Mike Johnston and the rest of the coaching staff absolutely take a large portion of the blame for this, but being that this has been an ongoing issue for years now, it’s become VERY obvious that there is more going on in the locker-room than not.

I am reminded of a post game interview with former Penguins defender Brooks Orpik where he talked about the lack of accountability on the team. Rob Scuderi also has said just as much at some point over the last 24 months.

So is this solely the responsibility of the coaching staff?

No, the leaders in that locker-room NEED to take charge and lead by example. Letang, despite not having a letter on the front of his jersey, is as much a leader on this team as anyone failed at that Sunday afternoon. Chris Kunitz, a player that DOES have an “A” on his jersey failed.

Sidney Crosby after the game talked about how they need to get better. Thank You Mr. Obvious, just because you can see the problem and know it needs fix it does not mean you are holding your players accountable. Nor are you showing leadership in attempting to fix it Sid.

I give credit to Paul Martin yesterday, he was the only player, not brought in by Jim Rutherford, who showed any sort of leadership. And maybe that is the big issue, maybe Rutherford didn’t do enough to rid this team of the Shero regime stench?

No, I’m not saying to trade all of the players from the Shero era, but maybe they should have highly considered changing who the visible leaders are on the team.

Crosby wont, despite my pleas in the past, lose the “C” on his jersey, but I think it has become abundantly clear that Kunitz is not, at least at this point, not the type of leader you want wearing an “A” on his chest.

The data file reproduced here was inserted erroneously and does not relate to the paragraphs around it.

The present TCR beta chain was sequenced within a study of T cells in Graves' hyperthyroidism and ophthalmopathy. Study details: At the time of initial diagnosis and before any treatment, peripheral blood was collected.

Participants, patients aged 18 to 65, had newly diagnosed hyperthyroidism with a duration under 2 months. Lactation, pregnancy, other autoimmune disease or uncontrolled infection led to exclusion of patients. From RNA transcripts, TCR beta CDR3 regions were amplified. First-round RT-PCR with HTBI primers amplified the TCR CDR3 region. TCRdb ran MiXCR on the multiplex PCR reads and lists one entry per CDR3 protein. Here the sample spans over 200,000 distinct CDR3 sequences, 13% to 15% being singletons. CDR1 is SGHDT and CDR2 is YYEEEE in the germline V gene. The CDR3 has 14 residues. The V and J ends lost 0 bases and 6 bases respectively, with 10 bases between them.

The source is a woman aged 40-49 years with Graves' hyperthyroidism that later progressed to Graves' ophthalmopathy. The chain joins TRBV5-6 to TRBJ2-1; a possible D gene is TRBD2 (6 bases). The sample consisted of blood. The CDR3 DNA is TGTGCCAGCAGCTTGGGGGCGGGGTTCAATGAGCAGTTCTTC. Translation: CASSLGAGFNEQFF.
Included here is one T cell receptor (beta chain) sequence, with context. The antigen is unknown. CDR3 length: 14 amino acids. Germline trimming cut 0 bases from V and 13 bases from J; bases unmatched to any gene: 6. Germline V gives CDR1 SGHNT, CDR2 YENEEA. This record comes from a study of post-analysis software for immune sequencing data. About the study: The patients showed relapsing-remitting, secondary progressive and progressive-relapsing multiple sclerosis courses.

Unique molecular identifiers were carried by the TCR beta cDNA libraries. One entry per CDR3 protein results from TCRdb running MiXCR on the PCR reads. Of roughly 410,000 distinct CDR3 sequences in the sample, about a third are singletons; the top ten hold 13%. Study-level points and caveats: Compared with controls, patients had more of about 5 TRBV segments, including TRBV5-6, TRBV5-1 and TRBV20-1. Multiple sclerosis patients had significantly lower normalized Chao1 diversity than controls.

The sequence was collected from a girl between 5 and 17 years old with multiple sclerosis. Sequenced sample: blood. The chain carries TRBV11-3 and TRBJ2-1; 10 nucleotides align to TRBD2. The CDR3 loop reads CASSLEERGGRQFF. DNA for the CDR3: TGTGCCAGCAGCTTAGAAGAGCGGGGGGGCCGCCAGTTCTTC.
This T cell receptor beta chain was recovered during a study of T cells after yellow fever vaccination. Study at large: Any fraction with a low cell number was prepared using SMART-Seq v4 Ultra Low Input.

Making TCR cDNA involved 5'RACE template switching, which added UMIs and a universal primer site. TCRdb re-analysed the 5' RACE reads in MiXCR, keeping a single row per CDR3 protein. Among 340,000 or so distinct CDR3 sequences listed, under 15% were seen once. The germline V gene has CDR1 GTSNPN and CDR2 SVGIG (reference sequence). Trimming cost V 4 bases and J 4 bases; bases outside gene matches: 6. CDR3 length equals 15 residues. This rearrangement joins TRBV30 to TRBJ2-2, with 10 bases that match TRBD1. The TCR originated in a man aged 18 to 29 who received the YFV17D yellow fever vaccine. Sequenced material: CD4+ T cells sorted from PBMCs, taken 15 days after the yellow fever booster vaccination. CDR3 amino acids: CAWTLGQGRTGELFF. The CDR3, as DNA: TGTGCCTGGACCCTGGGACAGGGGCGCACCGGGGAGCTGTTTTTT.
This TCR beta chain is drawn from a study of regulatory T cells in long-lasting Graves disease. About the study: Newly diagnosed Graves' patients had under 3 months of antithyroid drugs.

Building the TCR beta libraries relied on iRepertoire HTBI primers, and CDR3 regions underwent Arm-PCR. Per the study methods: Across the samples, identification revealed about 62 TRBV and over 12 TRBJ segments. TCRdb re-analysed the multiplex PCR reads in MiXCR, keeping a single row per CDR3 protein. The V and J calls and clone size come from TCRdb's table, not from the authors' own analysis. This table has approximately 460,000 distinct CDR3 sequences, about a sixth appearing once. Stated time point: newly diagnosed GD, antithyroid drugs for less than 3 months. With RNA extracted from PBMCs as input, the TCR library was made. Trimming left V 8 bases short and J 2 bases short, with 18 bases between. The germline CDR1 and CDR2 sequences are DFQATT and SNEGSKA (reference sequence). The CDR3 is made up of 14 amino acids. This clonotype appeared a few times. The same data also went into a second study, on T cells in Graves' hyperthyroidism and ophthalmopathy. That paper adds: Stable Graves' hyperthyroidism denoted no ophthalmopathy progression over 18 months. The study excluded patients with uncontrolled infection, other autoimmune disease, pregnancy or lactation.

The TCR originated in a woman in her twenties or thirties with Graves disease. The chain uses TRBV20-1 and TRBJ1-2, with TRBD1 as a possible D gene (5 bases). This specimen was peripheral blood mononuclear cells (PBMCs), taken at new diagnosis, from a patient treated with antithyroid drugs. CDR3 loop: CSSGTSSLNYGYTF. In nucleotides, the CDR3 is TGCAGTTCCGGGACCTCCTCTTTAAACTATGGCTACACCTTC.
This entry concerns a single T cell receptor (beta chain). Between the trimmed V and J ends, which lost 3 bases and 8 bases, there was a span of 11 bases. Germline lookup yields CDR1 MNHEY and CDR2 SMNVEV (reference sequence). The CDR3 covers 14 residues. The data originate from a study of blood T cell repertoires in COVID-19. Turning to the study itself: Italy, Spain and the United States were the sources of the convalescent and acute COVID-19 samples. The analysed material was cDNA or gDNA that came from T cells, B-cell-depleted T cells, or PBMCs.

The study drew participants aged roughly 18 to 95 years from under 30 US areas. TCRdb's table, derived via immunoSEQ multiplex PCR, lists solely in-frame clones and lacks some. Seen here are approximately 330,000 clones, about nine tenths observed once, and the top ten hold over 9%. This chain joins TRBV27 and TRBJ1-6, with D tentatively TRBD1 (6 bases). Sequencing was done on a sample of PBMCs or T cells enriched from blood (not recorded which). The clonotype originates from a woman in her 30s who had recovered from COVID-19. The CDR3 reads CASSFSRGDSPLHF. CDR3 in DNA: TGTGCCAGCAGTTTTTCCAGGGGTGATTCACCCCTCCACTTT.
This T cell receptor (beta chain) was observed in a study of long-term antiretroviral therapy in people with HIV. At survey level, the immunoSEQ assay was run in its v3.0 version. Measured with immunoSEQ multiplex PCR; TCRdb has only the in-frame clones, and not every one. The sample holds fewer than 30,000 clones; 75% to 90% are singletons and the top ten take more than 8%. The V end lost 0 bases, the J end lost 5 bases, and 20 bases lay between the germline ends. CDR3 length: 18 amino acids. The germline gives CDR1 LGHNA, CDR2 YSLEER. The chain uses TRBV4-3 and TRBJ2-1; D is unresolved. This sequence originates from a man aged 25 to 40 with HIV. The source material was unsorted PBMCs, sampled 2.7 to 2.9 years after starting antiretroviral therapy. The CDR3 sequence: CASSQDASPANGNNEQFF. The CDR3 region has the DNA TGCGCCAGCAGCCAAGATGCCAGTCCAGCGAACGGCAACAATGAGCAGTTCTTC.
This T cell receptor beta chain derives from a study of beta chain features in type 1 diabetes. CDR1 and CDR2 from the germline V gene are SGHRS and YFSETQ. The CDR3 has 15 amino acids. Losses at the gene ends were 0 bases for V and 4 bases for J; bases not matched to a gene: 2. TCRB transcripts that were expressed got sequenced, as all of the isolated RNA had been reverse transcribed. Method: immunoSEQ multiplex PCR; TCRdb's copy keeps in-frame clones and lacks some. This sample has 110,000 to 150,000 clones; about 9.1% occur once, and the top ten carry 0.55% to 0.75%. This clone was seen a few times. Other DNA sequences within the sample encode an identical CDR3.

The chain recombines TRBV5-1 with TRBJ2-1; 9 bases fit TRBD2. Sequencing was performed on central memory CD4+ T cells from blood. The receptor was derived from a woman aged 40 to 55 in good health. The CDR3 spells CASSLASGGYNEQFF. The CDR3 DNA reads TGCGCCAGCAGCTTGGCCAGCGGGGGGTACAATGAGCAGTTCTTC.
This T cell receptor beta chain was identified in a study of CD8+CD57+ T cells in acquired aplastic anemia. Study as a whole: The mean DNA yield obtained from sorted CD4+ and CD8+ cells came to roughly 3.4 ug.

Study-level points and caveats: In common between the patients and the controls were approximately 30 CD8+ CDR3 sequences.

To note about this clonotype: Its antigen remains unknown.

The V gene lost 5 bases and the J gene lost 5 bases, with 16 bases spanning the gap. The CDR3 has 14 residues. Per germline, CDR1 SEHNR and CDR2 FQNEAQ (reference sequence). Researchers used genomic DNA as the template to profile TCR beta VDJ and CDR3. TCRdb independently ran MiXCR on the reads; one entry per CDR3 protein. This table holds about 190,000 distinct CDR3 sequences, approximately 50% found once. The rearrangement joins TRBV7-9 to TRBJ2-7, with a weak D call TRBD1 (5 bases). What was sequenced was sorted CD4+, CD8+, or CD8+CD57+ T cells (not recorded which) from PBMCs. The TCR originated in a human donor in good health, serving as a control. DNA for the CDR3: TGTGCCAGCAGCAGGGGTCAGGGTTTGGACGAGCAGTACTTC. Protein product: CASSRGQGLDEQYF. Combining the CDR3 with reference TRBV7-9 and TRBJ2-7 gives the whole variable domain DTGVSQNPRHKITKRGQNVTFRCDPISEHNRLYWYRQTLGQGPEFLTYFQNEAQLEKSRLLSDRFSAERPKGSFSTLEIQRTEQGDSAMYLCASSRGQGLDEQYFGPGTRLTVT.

My solution you ask? Patric Hornqvist has been a phenomenal player since arriving in Pittsburgh. He has done everything and more expected of him, including showing poise and composure in tough games like yesterday afternoon. Maybe it’s time to take notice and reward him with an “A” or if you want maybe give him the “C”. Maybe Crosby would finally get the picture that he isn’t untouchable from criticism.

Give Johnston and his coaching staff some time, they came in to a really bad situation. They inherited a team that had low morale and years of not being held accountable. Johnston may not be the most charismatic coach in the league, but I do believe he will find a way, be it this season or next, to get through to these players and put them back on track.

The big concern is whether the team can have a strong leader make his presence known  much like Pascal Dupuis would do. The lack of a true leader will ultimately be the death of their long playoff hopes.

Thanks for Reading.



Robert Slavinsky

Pittsburgh Penguins writer for hockeytracker.net. Since my childhood I have followed hockey, from the years of The Great One up to The Next One I have followed the fastest sport on ice. Growing up in Pittsburgh PA, I have had the privilege to witness some of Hockey's Greats. Since the days of Le Magnifique no other team in Pittsburgh has mattered to me but the Penguins.